Judgment in Augsburg

A young culture-enricher is currently on trial in the German city of Augsburg for a sixfold case of attempted murder. Like so many “new Germans” who interact with the justice system of the Bundesrepublik, the defendant has a surname consisting only of a single letter — news reports identify him as “Haidar A.”

Mr. A. is on trial for attempting to kill five judges and a prosecutor during a previous trial, in which he had been accused of — wait for it — attempted murder. His first attempt at homicide (since coming to Germany, that is) occurred at an asylum center in Hurlach, where he tried to halal-slaughter his roommate.

This time Mr. A. is making his court appearance behind bulletproof glass while thoroughly shackled, with a spit-helmet over his head to prevent him from spitting on all the infidels around him.

Many thanks to MissPiggy for translating this article from the Augsburger Allgemeine:

Trial in Augsburg: Islamist Wanted to Shoot Judges

Trial Begins with Turmoil

by Jörg Heinzle

A 26-year-old Syrian allegedly tried to shoot the judges and the public prosecutor with the service weapon of a policeman at a trial in Augsburg. The trial begins with a wrangling with security forces.

In Augsburg, a suspected Islamist is on trial for six attempted murders. Did he want to shoot five judges and a prosecutor?

After just a few seconds there is a first scandal in the large courtroom of the Augsburg Criminal Justice Centre. The defendant spits in the direction of the journalists who photograph him. Shortly afterwards, when the judges enter the hall, Haidar A., 26, refuses to stand up. There is a wrangling with judicial officers and policemen. When the situation calms down again, the presiding judge, Sandra Mayer, orders that the accused must wear a spit-protection hood made of thin fabric over his head during the trial. It is supposed to prevent him from spitting.

The trial in the Regional Court in Augsburg that started on Tuesday was already being held under tightened security measures. Haidar A., who claims to be a Palestinian, allegedly tried to murder several judges and a prosecutor during a previous trial. The prosecution accuses the man, who also attracted attention through his Islamic statements, of six attempted murders.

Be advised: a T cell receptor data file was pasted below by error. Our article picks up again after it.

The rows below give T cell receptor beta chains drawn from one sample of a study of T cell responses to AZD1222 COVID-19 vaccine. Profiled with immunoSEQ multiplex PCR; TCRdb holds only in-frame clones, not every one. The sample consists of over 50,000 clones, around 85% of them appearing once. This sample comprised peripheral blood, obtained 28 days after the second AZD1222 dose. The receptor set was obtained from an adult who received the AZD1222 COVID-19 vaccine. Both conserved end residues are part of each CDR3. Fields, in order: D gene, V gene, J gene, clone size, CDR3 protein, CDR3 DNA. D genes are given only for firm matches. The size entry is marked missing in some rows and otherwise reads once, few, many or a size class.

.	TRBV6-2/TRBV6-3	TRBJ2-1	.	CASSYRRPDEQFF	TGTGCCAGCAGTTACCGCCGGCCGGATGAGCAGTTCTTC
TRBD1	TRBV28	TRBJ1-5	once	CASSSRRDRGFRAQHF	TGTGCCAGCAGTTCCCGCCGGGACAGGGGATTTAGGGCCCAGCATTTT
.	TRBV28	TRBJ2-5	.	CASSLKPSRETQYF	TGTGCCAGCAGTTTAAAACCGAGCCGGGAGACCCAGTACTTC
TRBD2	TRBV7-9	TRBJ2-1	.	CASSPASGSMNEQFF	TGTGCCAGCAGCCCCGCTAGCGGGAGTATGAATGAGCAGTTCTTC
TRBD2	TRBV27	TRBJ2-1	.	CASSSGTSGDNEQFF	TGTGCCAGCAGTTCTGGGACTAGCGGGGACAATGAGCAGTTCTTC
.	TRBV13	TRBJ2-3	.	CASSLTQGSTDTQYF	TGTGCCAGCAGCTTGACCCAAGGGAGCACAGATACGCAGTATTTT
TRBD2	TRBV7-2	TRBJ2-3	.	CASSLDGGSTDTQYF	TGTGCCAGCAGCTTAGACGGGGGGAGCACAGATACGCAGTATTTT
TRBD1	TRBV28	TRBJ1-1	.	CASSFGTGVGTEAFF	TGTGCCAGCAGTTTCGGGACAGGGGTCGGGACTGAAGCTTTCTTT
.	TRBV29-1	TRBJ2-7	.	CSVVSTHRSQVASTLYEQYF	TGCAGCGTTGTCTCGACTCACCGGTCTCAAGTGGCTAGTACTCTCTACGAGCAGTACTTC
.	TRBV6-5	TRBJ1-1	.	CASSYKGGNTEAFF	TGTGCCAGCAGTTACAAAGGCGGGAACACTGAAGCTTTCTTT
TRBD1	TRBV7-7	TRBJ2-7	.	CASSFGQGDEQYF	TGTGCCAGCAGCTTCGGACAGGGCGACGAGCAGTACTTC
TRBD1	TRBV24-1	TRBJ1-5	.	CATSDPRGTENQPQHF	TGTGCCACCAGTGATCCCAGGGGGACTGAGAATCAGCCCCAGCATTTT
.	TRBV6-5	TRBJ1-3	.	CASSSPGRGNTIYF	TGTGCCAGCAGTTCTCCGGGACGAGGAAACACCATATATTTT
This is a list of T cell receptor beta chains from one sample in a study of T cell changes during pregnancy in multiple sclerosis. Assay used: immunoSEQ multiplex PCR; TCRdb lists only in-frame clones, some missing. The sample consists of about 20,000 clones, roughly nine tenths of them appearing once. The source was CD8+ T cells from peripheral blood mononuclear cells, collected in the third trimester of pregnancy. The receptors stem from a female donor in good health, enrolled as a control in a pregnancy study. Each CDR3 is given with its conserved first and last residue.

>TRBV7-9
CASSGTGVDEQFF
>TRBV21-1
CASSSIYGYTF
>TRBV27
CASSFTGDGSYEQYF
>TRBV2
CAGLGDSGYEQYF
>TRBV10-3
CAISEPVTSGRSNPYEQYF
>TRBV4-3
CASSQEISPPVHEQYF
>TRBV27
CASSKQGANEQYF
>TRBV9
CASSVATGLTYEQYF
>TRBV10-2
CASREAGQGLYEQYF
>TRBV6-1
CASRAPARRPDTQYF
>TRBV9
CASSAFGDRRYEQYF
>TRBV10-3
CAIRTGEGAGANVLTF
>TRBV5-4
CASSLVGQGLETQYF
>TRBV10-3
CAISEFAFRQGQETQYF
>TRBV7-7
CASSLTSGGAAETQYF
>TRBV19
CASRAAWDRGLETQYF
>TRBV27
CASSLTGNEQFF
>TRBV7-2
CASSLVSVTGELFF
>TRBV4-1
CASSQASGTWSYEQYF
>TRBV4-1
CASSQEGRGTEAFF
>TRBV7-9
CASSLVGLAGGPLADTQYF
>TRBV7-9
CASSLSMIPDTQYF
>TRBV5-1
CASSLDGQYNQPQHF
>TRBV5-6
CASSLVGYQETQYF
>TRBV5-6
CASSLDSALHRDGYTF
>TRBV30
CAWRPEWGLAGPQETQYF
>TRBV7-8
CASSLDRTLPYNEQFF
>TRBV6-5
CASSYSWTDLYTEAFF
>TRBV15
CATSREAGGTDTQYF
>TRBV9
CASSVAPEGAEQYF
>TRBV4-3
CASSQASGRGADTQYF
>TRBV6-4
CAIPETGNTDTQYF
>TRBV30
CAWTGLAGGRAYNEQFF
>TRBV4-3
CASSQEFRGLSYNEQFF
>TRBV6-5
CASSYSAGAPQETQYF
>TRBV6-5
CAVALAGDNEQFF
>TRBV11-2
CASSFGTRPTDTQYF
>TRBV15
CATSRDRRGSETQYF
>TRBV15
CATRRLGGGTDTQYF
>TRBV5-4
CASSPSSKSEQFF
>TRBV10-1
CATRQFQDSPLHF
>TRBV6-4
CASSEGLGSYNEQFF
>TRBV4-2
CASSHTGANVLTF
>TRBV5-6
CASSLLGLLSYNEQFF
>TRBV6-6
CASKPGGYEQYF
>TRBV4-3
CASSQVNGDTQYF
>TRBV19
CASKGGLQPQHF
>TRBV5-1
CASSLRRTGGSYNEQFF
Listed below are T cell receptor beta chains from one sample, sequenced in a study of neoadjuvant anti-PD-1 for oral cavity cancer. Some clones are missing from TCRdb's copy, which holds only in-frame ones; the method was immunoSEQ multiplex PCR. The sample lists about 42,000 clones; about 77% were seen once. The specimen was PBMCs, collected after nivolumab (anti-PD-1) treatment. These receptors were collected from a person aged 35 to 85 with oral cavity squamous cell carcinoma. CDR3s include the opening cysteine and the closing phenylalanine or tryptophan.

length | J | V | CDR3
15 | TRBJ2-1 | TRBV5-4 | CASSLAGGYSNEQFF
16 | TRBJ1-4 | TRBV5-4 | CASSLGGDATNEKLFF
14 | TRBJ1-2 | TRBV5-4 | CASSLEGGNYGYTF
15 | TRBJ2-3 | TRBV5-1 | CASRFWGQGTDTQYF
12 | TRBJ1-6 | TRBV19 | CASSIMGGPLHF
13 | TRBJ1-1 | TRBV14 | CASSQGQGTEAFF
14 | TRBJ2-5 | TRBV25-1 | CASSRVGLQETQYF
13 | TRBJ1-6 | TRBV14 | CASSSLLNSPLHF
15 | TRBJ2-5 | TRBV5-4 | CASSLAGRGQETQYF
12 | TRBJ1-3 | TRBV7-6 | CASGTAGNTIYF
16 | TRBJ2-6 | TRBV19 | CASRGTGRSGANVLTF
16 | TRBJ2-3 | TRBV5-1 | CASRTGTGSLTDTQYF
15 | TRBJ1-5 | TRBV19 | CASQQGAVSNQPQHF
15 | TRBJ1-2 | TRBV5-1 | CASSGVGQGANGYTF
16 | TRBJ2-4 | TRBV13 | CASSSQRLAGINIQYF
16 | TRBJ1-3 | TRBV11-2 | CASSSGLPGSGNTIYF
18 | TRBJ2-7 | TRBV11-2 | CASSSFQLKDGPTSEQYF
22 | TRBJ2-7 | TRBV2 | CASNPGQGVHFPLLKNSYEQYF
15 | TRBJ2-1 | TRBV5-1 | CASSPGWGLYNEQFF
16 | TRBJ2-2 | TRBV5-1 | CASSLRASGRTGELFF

The incident occurred in the summer of 2017, when the Syrian was on trial in Augsburg for trying to behead a roommate in an asylum in Hurlach (Landsberg district). He had rammed a knife into the roommate’s throat. The stab wound was twelve centimeters deep; the victim survived only thanks to a quick emergency operation. During the sentencing phase for the crime — for which he was sentenced to nearly 13 years in prison for attempted murder — Haidar A. tried to grab the pistol of a policeman. There was a wrangling, but in the end several officers managed to overpower him and restrain him. Haidar A. had previously also thrown a shoe at the prosecutor and spat several times in the direction of the judges.

The defendant admits that he tried to grab the gun

Haidar A. admits without hesitation that he wanted to grab the policeman’s weapon and shoot the prosecutor and the judges with it. He just did not succeed. “I would have started with the prosecutor,” he said in court on Tuesday. He felt he had been treated unfairly by the judiciary. He defends himself for the knife attack on his roommate in the asylum. The roommate had repeatedly insulted Islam. This was the only reason why he attacked him and stabbed him with a knife.

He does not accept it when someone insults his religion, says Haidar A. “Then I get angry”. The presiding judge wants to know whether he will also become violent in the future if someone insults his religion. He only answers: “Not immediately.” When he is asked whether he is an Islamist, he says: “I am proud to be a Muslim.” He also says that although he does not hate German society, he hates the German police and judiciary.

The defendant stated in an interrogation by the police that he had fled Syria because of the civil war. During his flight, he was also temporarily accommodated and well treated by the terrorist organization Islamic State, so he could not say anything bad about the ISIS. As a Palestinian, he also sympathized with the Hamas organization, which is classified as a terrorist group. He admits that he has experience in dealing with weapons, but wasn’t familiar with the official’s service pistol, a P7 from Heckler & Koch. Haidar A. says that he did not expect to be able to take the gun and fire it anyway.